Andy Webber's Home
IT Security is a very large field. There is already a lot of useful information either on the web or in books, so I'm not going to try to repeat any of it here - have a look in any search engine. What I am going to do is publish or link to resources that I have that I know are not readily available or not widely known. Most of these resources are associated with security assessment through evaluation and testing.
Crypto systems may be assessed under FIPS 140 or the Evaluation Criteria (ITSEC, Common Criteria, etc). In 1999, the CACR held a conference on criteria (the 4th CACR Conference). I presented a paper on the ITSEC and also noted the UK approach to crypto assessment (CESG Assisted Products Scheme - CAPS). At this presentation, I predicted that the UK would start to adopt FIPS 140, at least for certain classes of crypto. My presentation Abstract and full presentation (with whitepaper) are available for download.
At the 2nd CMVP conference in Washington DC in March 2002, CESG, the UK technical authority on IT Security announced that a new Protective Marking "PRIVATE" is due to be introduced. At present, a large amount of information that is not critical to national security is marked RESTRICTED in order to afford it suitable protection. However, the level of protection is often more than is strictly necessary, for example RESTRICTED material that requires encryption must be encrypted with CAPS approved Baseline products. For interactions between Government and citizens, the requirement for CAPS approved products (of which there are few) is a limiting factor. It is therefore proposed that for the new PRIVATE marking FIPS 140 certified products will provide suitable encryption. The FIPS 140 list of certified products is far more extensive and contains commercial off the shelf (COTS) products, whereas the CAPS list is almost exclusively Governemnt off the shelf (GOTS). The FIPS 140 list is also far more extensive.
I worked in evaluation through an interesting period. I started out working to the CESG evaluation criteria ("UK levels"), then helped with assessing the DTIs replacement ("L levels"). This effort mutated into the development of the European ITSEC ("E levels"). These then contributed, together with the Canadian Criteria and the TCSEC (Orange Book) into the Common Criteria. Through all stages there have been continuing efforts for mutual recognition of the results of evaluations between countries. Much of the work on gaining acceptance has been at the technical level. One of ">major contributing factors to the current wide mutual recognition of evaluations was the TMach project.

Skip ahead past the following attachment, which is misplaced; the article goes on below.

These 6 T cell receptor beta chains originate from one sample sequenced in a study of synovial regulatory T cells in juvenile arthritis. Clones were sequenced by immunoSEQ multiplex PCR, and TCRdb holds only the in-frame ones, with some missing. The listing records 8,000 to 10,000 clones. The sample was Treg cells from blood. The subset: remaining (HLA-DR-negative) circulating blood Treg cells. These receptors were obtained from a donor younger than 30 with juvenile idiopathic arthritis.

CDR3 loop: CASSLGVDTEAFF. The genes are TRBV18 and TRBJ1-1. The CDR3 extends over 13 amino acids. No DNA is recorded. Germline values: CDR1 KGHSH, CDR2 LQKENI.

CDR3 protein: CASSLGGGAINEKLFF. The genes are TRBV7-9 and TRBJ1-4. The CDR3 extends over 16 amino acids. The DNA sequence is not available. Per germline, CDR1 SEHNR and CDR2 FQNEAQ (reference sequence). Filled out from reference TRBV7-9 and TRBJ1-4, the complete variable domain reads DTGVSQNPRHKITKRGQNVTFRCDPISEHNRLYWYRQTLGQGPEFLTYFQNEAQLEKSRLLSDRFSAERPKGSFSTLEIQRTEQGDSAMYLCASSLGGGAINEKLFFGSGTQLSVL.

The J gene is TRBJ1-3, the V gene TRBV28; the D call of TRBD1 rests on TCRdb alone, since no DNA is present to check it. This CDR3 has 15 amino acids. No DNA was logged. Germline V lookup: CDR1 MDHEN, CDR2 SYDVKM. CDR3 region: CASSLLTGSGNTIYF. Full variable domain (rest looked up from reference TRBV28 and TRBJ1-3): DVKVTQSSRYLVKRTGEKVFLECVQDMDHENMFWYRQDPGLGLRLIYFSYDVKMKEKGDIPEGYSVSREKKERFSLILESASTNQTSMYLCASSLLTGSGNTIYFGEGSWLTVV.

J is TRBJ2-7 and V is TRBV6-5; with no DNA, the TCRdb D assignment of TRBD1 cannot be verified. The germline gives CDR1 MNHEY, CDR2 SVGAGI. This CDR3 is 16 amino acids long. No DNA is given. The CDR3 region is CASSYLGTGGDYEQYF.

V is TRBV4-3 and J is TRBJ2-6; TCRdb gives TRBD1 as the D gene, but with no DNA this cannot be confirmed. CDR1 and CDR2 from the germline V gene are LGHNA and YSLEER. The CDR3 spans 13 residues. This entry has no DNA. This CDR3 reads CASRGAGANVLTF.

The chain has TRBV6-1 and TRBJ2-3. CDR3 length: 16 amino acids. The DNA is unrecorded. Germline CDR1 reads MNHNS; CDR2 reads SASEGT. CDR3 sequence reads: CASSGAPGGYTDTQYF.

TMach was a 'trusted' Orange Book B level version of the Mach message based micro-kernel operating system. TMach was being developed by Trusted Information Systems Inc with funding from DARPA. DARPA also funded evaluations of TMach against the ITSEC in the UK and in Germany (as 2 evaluations) in order to gain direct visibility of the ITSEC evaluation process in action. In addition, the evaluations were ovserved by, amongst others, the Canadians, the French and the Swedish evaluation oversight bodies.
The DARPA funding of TMach and the evaluations was cancelled before the work was complete. The work was none the less valuable, not least for giving a jump start to the Common Criteria. The summary report published by NIST is available as NISTIR 6068 - Report on the TMach Experiment".
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